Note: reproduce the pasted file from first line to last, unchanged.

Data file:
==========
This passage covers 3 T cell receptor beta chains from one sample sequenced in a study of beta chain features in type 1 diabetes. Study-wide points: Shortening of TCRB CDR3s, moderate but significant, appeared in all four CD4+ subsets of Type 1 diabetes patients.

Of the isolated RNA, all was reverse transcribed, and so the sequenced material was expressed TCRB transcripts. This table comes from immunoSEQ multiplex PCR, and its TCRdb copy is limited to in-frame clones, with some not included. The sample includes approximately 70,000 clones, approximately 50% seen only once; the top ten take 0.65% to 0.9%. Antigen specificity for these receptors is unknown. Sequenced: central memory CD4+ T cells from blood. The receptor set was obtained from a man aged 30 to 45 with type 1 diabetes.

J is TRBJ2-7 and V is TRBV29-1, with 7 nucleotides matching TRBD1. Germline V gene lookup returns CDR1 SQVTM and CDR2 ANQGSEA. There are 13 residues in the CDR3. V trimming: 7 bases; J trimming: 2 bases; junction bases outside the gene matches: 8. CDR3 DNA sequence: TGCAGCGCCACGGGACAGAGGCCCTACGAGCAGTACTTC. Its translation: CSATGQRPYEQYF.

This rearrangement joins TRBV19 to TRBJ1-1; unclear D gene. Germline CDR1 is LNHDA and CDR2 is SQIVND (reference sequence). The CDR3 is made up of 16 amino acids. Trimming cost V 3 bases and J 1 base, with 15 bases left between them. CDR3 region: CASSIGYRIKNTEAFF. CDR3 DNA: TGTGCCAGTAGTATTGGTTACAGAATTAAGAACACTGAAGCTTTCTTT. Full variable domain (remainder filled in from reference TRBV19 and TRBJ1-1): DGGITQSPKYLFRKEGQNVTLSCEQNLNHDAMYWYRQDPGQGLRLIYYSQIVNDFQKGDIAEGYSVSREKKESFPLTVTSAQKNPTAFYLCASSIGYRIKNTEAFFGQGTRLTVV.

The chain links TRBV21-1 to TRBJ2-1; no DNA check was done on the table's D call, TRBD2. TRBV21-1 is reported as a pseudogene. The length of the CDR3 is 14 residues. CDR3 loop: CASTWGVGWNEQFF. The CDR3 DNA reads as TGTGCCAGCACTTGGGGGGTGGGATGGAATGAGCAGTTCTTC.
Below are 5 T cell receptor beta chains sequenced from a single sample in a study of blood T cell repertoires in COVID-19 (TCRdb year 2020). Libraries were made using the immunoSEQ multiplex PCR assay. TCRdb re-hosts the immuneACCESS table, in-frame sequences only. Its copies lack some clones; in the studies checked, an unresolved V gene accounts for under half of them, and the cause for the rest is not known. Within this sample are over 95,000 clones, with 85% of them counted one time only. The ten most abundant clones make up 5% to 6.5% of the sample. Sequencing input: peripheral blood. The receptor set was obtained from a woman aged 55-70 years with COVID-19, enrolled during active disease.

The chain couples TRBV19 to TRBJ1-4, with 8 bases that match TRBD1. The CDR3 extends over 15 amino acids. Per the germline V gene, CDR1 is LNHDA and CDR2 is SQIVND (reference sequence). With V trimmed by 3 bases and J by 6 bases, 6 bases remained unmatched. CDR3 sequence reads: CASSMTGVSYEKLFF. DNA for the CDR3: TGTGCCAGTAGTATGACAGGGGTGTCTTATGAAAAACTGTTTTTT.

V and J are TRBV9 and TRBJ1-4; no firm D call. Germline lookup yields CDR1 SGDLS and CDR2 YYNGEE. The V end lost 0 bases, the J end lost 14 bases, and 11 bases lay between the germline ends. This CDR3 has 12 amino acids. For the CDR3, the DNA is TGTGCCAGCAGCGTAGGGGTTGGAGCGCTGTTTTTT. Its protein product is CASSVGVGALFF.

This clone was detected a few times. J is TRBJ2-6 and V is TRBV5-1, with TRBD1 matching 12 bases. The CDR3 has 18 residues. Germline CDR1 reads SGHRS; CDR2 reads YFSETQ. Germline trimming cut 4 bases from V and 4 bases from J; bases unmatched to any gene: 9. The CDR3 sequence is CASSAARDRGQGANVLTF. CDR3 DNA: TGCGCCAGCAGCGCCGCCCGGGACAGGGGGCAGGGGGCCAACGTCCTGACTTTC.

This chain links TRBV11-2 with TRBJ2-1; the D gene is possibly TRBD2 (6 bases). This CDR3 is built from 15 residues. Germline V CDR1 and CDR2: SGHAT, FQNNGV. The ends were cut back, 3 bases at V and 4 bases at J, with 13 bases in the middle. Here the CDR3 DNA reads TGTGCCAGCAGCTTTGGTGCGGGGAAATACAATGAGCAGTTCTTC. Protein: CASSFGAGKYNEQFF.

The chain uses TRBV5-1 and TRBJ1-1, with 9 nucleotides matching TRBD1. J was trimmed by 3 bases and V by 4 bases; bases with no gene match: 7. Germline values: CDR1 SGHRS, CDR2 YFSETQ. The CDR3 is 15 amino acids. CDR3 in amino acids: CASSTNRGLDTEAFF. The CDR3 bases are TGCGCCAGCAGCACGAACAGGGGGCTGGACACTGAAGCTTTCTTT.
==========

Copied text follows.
This passage covers 3 T cell receptor beta chains from one sample sequenced in a study of beta chain features in type 1 diabetes. Study-wide points: Shortening of TCRB CDR3s, moderate but significant, appeared in all four CD4+ subsets of Type 1 diabetes patients.

Of the isolated RNA, all was reverse transcribed, and so the sequenced material was expressed TCRB transcripts. This table comes from immunoSEQ multiplex PCR, and its TCRdb copy is limited to in-frame clones, with some not included. The sample includes approximately 70,000 clones, approximately 50% seen only once; the top ten take 0.65% to 0.9%. Antigen specificity for these receptors is unknown. Sequenced: central memory CD4+ T cells from blood. The receptor set was obtained from a man aged 30 to 45 with type 1 diabetes.

J is TRBJ2-7 and V is TRBV29-1, with 7 nucleotides matching TRBD1. Germline V gene lookup returns CDR1 SQVTM and CDR2 ANQGSEA. There are 13 residues in the CDR3. V trimming: 7 bases; J trimming: 2 bases; junction bases outside the gene matches: 8. CDR3 DNA sequence: TGCAGCGCCACGGGACAGAGGCCCTACGAGCAGTACTTC. Its translation: CSATGQRPYEQYF.

This rearrangement joins TRBV19 to TRBJ1-1; unclear D gene. Germline CDR1 is LNHDA and CDR2 is SQIVND (reference sequence). The CDR3 is made up of 16 amino acids. Trimming cost V 3 bases and J 1 base, with 15 bases left between them. CDR3 region: CASSIGYRIKNTEAFF. CDR3 DNA: TGTGCCAGTAGTATTGGTTACAGAATTAAGAACACTGAAGCTTTCTTT. Full variable domain (remainder filled in from reference TRBV19 and TRBJ1-1): DGGITQSPKYLFRKEGQNVTLSCEQNLNHDAMYWYRQDPGQGLRLIYYSQIVNDFQKGDIAEGYSVSREKKESFPLTVTSAQKNPTAFYLCASSIGYRIKNTEAFFGQGTRLTVV.

The chain links TRBV21-1 to TRBJ2-1; no DNA check was done on the table's D call, TRBD2. TRBV21-1 is reported as a pseudogene. The length of the CDR3 is 14 residues. CDR3 loop: CASTWGVGWNEQFF. The CDR3 DNA reads as TGTGCCAGCACTTGGGGGGTGGGATGGAATGAGCAGTTCTTC.
Below are 5 T cell receptor beta chains sequenced from a single sample in a study of blood T cell repertoires in COVID-19 (TCRdb year 2020). Libraries were made using the immunoSEQ multiplex PCR assay. TCRdb re-hosts the immuneACCESS table, in-frame sequences only. Its copies lack some clones; in the studies checked, an unresolved V gene accounts for under half of them, and the cause for the rest is not known. Within this sample are over 95,000 clones, with 85% of them counted one time only. The ten most abundant clones make up 5% to 6.5% of the sample. Sequencing input: peripheral blood. The receptor set was obtained from a woman aged 55-70 years with COVID-19, enrolled during active disease.

The chain couples TRBV19 to TRBJ1-4, with 8 bases that match TRBD1. The CDR3 extends over 15 amino acids. Per the germline V gene, CDR1 is LNHDA and CDR2 is SQIVND (reference sequence). With V trimmed by 3 bases and J by 6 bases, 6 bases remained unmatched. CDR3 sequence reads: CASSMTGVSYEKLFF. DNA for the CDR3: TGTGCCAGTAGTATGACAGGGGTGTCTTATGAAAAACTGTTTTTT.

V and J are TRBV9 and TRBJ1-4; no firm D call. Germline lookup yields CDR1 SGDLS and CDR2 YYNGEE. The V end lost 0 bases, the J end lost 14 bases, and 11 bases lay between the germline ends. This CDR3 has 12 amino acids. For the CDR3, the DNA is TGTGCCAGCAGCGTAGGGGTTGGAGCGCTGTTTTTT. Its protein product is CASSVGVGALFF.

This clone was detected a few times. J is TRBJ2-6 and V is TRBV5-1, with TRBD1 matching 12 bases. The CDR3 has 18 residues. Germline CDR1 reads SGHRS; CDR2 reads YFSETQ. Germline trimming cut 4 bases from V and 4 bases from J; bases unmatched to any gene: 9. The CDR3 sequence is CASSAARDRGQGANVLTF. CDR3 DNA: TGCGCCAGCAGCGCCGCCCGGGACAGGGGGCAGGGGGCCAACGTCCTGACTTTC.

This chain links TRBV11-2 with TRBJ2-1; the D gene is possibly TRBD2 (6 bases). This CDR3 is built from 15 residues. Germline V CDR1 and CDR2: SGHAT, FQNNGV. The ends were cut back, 3 bases at V and 4 bases at J, with 13 bases in the middle. Here the CDR3 DNA reads TGTGCCAGCAGCTTTGGTGCGGGGAAATACAATGAGCAGTTCTTC. Protein: CASSFGAGKYNEQFF.

The chain uses TRBV5-1 and TRBJ1-1, with 9 nucleotides matching TRBD1. J was trimmed by 3 bases and V by 4 bases; bases with no gene match: 7. Germline values: CDR1 SGHRS, CDR2 YFSETQ. The CDR3 is 15 amino acids. CDR3 in amino acids: CASSTNRGLDTEAFF. The CDR3 bases are TGCGCCAGCAGCACGAACAGGGGGCTGGACACTGAAGCTTTCTTT.